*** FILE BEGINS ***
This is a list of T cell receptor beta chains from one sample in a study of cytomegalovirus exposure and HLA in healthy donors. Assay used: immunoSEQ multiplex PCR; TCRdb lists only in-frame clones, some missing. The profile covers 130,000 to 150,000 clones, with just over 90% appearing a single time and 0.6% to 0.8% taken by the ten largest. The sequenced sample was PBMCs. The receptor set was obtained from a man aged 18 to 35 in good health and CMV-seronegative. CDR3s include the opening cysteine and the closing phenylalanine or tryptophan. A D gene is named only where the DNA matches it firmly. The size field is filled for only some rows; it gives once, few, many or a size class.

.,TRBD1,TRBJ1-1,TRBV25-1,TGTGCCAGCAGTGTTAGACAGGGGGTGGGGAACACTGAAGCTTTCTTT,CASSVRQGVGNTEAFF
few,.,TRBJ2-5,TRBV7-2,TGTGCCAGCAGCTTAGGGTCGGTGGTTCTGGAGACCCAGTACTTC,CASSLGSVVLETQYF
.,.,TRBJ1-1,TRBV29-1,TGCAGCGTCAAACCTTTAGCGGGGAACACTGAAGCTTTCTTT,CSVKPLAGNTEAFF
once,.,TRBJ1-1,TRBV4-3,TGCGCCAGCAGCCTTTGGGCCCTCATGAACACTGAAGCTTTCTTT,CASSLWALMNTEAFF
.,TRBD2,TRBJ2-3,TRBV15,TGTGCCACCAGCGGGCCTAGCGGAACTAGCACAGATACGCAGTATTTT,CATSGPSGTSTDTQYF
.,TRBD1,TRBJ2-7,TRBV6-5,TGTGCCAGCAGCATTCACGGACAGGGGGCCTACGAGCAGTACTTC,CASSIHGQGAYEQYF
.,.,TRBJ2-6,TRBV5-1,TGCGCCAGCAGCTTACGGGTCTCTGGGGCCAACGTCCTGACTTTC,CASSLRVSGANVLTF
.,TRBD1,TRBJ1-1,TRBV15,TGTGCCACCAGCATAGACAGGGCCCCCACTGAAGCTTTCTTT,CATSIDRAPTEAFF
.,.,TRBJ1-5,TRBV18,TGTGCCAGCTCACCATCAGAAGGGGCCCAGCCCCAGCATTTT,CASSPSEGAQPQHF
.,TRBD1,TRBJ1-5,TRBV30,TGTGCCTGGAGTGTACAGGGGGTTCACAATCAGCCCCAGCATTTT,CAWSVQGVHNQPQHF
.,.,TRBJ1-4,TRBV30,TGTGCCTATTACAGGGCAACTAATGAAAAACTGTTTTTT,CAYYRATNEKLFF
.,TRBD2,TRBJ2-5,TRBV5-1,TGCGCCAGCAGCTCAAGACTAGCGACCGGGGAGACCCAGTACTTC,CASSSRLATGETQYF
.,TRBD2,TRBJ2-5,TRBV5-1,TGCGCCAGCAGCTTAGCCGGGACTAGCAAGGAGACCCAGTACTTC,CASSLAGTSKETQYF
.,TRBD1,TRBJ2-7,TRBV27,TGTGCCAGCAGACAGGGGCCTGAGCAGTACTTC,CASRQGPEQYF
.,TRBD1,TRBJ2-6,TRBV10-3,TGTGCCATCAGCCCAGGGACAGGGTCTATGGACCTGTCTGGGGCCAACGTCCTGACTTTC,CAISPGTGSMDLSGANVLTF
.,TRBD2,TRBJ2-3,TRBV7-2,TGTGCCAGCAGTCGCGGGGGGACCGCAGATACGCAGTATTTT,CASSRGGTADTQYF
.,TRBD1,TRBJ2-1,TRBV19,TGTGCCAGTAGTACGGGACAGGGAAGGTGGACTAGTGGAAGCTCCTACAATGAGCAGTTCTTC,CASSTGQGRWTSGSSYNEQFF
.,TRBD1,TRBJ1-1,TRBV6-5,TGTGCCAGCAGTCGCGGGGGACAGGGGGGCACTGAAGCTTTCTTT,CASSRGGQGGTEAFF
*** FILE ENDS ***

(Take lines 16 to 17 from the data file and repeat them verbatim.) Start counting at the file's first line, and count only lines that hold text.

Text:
.,TRBD1,TRBJ2-6,TRBV10-3,TGTGCCATCAGCCCAGGGACAGGGTCTATGGACCTGTCTGGGGCCAACGTCCTGACTTTC,CAISPGTGSMDLSGANVLTF
.,TRBD2,TRBJ2-3,TRBV7-2,TGTGCCAGCAGTCGCGGGGGGACCGCAGATACGCAGTATTTT,CASSRGGTADTQYF